Embassy Baghdad will visit former Camp Liberty on a frequent basis to provide robust observation. The US seeks a safe, secure, humane resolution. Our interest is humanitarian.
It seemed reasonable for diplomats to make the 45 minutes trip out to Camp Liberty once in awhile, in that the World’s Largest Embassy (c) comes with the World’s Largest price tag, some $3.8 billion (about $2.5 billion of that is for security) a year in operating costs, about a fourth of all State’s yearly costs. The idea of US diplomats visiting MEK completes the circle: the US Dips will be surrounded by massive security to protect them from the Iraqis the US liberated while at the same time using their own presence to protect the MEKs from the liberated Iraqis. It all added up to freedom somehow.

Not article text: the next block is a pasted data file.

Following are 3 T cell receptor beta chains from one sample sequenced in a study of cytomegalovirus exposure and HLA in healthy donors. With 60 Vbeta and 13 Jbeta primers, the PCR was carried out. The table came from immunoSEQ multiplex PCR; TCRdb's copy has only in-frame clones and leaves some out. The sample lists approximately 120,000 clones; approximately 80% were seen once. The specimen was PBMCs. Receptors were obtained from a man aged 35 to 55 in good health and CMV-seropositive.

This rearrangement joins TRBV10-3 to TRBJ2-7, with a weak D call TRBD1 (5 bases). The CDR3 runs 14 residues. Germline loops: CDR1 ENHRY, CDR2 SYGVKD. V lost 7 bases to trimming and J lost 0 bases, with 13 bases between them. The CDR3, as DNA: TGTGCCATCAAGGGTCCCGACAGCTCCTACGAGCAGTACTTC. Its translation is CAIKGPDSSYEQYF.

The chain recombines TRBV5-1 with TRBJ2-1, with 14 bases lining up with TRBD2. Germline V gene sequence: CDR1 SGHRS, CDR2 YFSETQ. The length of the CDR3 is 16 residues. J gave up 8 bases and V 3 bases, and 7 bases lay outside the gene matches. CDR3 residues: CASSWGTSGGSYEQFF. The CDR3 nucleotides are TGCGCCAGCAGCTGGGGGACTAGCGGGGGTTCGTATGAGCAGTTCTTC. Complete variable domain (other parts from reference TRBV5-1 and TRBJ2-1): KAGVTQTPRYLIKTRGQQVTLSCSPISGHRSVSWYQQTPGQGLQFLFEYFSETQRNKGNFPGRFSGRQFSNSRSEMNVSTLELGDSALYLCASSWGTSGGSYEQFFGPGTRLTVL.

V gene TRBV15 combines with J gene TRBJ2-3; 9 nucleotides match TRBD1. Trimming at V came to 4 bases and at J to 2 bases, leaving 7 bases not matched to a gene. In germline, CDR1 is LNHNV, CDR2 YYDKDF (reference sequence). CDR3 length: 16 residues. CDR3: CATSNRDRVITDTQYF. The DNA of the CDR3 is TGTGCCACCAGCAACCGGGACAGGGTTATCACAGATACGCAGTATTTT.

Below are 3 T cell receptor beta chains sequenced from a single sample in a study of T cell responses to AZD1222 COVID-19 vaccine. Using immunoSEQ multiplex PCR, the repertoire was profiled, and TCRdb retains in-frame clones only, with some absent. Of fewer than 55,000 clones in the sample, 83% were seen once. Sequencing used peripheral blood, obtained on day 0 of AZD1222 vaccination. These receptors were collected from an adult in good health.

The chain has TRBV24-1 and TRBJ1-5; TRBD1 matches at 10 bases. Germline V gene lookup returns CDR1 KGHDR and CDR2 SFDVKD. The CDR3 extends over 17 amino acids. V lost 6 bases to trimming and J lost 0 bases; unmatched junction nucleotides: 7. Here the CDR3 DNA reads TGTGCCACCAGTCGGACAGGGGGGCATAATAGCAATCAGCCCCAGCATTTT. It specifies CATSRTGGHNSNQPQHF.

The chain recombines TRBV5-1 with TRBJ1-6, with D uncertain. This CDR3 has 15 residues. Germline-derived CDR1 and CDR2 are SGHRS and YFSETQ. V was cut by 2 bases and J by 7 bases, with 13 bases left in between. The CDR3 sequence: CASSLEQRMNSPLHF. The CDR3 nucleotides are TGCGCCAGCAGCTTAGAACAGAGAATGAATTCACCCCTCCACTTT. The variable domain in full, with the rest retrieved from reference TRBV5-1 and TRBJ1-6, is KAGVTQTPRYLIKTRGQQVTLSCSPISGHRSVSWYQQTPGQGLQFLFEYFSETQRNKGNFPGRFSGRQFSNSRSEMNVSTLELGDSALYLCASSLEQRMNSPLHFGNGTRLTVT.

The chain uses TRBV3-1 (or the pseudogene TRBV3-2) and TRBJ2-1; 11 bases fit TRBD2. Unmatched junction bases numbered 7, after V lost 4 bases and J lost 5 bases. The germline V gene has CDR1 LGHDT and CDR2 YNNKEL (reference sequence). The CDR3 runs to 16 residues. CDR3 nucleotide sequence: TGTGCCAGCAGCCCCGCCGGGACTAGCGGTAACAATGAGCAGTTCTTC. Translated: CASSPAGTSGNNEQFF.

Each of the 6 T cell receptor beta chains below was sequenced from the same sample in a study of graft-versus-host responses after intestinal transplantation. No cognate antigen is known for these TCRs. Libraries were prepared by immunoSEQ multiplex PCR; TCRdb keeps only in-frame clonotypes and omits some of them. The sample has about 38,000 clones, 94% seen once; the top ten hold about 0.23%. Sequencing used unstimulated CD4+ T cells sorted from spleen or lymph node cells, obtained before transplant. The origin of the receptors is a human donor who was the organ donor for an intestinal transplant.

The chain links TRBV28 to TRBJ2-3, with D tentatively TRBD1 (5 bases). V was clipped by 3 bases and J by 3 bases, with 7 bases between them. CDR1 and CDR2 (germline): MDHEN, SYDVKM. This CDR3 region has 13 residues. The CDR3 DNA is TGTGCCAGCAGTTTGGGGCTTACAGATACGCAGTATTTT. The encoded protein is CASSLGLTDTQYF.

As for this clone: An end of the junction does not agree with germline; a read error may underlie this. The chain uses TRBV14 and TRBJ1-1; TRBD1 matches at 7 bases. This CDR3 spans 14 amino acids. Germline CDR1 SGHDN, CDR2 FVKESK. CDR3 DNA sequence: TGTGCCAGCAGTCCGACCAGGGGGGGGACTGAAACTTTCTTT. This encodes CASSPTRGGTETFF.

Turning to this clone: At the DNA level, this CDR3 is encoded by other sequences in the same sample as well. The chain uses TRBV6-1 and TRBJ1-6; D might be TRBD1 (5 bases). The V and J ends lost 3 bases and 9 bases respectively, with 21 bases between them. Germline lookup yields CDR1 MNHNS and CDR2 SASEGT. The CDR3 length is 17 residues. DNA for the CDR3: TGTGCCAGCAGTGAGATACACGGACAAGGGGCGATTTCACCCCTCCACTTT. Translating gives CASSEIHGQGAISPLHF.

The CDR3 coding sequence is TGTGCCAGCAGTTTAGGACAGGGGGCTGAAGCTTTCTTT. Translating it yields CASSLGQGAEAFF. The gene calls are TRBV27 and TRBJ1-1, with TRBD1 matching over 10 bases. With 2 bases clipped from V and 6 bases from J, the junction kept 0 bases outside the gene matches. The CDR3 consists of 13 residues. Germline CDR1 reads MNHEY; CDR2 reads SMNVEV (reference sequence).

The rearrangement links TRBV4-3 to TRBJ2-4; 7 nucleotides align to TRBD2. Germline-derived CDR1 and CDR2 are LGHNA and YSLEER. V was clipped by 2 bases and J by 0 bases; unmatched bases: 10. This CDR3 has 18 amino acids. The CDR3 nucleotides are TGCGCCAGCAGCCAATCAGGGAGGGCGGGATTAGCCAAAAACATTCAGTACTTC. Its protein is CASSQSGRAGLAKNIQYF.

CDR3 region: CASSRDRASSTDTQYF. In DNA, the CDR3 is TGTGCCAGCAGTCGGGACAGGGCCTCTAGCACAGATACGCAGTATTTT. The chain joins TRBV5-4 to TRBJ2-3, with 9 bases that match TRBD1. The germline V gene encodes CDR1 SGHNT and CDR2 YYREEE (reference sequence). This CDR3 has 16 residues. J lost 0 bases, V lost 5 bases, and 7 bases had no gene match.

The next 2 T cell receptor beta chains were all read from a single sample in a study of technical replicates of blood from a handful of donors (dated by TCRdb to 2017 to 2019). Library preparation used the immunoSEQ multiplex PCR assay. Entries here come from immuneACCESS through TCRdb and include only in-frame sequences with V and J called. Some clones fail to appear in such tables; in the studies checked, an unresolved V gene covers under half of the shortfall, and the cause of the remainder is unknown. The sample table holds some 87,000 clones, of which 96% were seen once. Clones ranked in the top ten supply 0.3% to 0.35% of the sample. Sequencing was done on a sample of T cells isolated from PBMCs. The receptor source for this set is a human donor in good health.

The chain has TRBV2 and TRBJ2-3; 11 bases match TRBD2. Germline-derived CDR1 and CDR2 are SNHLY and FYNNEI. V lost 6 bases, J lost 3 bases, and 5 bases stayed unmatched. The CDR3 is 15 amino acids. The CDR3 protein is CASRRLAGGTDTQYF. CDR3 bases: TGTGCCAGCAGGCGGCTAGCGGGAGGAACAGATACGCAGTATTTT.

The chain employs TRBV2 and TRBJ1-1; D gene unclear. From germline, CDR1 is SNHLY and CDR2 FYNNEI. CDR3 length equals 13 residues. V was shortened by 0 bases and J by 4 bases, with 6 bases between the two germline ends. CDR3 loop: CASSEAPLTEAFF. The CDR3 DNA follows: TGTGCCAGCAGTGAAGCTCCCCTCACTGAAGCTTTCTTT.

It seems however that the State Department fibbed about those visits. Here instead are the conditions out there at Camp Liberty as described by Allan Gerson, former Counsel to the US Delegation to the United Nations:
Camp Liberty has no serviceable water supply let alone drinking water.
The trailers in which new arrivals are to be housed are worn-out and extremely dirty to the point of being un-inhabitable. There are only 80 trailers and most of them lack electrical wiring and thus there is no light and no heating.
The sewage system is not functioning and thus the lack of hygienic facilities is likely to cause serious health problems, with raw sewage in open areas of the residential quarters.